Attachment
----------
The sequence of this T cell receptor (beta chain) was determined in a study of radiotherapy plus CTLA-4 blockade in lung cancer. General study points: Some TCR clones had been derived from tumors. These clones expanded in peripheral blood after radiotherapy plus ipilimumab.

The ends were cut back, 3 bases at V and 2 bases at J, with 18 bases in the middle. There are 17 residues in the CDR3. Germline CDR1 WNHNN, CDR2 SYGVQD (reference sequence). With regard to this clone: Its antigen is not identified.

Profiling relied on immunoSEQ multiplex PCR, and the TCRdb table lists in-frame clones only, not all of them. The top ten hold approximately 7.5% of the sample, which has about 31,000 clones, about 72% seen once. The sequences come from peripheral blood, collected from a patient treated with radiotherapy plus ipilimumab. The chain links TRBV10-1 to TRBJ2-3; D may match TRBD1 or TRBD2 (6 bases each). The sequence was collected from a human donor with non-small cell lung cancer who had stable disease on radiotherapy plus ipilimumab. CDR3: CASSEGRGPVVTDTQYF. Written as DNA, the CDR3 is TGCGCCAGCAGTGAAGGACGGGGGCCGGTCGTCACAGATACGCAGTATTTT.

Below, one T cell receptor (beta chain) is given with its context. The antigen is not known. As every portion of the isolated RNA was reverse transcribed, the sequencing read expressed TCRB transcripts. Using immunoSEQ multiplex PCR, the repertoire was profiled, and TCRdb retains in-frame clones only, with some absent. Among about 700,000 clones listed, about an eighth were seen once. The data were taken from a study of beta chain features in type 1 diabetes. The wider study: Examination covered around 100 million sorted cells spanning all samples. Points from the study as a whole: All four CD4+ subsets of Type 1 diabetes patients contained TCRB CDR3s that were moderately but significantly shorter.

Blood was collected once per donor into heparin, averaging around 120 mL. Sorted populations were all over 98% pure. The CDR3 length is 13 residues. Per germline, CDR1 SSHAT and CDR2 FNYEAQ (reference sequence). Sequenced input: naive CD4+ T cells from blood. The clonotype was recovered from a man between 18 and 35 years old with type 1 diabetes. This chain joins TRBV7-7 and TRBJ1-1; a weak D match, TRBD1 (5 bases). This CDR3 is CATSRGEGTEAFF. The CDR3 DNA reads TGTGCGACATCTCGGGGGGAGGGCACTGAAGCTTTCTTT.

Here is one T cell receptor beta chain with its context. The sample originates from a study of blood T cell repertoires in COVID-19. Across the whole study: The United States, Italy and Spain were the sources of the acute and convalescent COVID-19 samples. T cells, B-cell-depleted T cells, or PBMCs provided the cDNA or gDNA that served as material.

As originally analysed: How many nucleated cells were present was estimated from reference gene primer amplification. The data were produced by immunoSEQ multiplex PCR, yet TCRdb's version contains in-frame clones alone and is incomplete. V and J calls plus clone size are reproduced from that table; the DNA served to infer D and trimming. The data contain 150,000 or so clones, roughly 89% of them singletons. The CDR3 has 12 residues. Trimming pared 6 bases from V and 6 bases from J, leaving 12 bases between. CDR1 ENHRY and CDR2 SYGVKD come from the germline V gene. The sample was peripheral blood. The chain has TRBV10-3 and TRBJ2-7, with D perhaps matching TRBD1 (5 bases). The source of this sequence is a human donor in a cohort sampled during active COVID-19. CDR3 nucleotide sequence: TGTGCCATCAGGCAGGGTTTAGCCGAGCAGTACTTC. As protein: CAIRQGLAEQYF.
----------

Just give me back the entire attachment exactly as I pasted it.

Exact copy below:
The sequence of this T cell receptor (beta chain) was determined in a study of radiotherapy plus CTLA-4 blockade in lung cancer. General study points: Some TCR clones had been derived from tumors. These clones expanded in peripheral blood after radiotherapy plus ipilimumab.

The ends were cut back, 3 bases at V and 2 bases at J, with 18 bases in the middle. There are 17 residues in the CDR3. Germline CDR1 WNHNN, CDR2 SYGVQD (reference sequence). With regard to this clone: Its antigen is not identified.

Profiling relied on immunoSEQ multiplex PCR, and the TCRdb table lists in-frame clones only, not all of them. The top ten hold approximately 7.5% of the sample, which has about 31,000 clones, about 72% seen once. The sequences come from peripheral blood, collected from a patient treated with radiotherapy plus ipilimumab. The chain links TRBV10-1 to TRBJ2-3; D may match TRBD1 or TRBD2 (6 bases each). The sequence was collected from a human donor with non-small cell lung cancer who had stable disease on radiotherapy plus ipilimumab. CDR3: CASSEGRGPVVTDTQYF. Written as DNA, the CDR3 is TGCGCCAGCAGTGAAGGACGGGGGCCGGTCGTCACAGATACGCAGTATTTT.

Below, one T cell receptor (beta chain) is given with its context. The antigen is not known. As every portion of the isolated RNA was reverse transcribed, the sequencing read expressed TCRB transcripts. Using immunoSEQ multiplex PCR, the repertoire was profiled, and TCRdb retains in-frame clones only, with some absent. Among about 700,000 clones listed, about an eighth were seen once. The data were taken from a study of beta chain features in type 1 diabetes. The wider study: Examination covered around 100 million sorted cells spanning all samples. Points from the study as a whole: All four CD4+ subsets of Type 1 diabetes patients contained TCRB CDR3s that were moderately but significantly shorter.

Blood was collected once per donor into heparin, averaging around 120 mL. Sorted populations were all over 98% pure. The CDR3 length is 13 residues. Per germline, CDR1 SSHAT and CDR2 FNYEAQ (reference sequence). Sequenced input: naive CD4+ T cells from blood. The clonotype was recovered from a man between 18 and 35 years old with type 1 diabetes. This chain joins TRBV7-7 and TRBJ1-1; a weak D match, TRBD1 (5 bases). This CDR3 is CATSRGEGTEAFF. The CDR3 DNA reads TGTGCGACATCTCGGGGGGAGGGCACTGAAGCTTTCTTT.

Here is one T cell receptor beta chain with its context. The sample originates from a study of blood T cell repertoires in COVID-19. Across the whole study: The United States, Italy and Spain were the sources of the acute and convalescent COVID-19 samples. T cells, B-cell-depleted T cells, or PBMCs provided the cDNA or gDNA that served as material.

As originally analysed: How many nucleated cells were present was estimated from reference gene primer amplification. The data were produced by immunoSEQ multiplex PCR, yet TCRdb's version contains in-frame clones alone and is incomplete. V and J calls plus clone size are reproduced from that table; the DNA served to infer D and trimming. The data contain 150,000 or so clones, roughly 89% of them singletons. The CDR3 has 12 residues. Trimming pared 6 bases from V and 6 bases from J, leaving 12 bases between. CDR1 ENHRY and CDR2 SYGVKD come from the germline V gene. The sample was peripheral blood. The chain has TRBV10-3 and TRBJ2-7, with D perhaps matching TRBD1 (5 bases). The source of this sequence is a human donor in a cohort sampled during active COVID-19. CDR3 nucleotide sequence: TGTGCCATCAGGCAGGGTTTAGCCGAGCAGTACTTC. As protein: CAIRQGLAEQYF.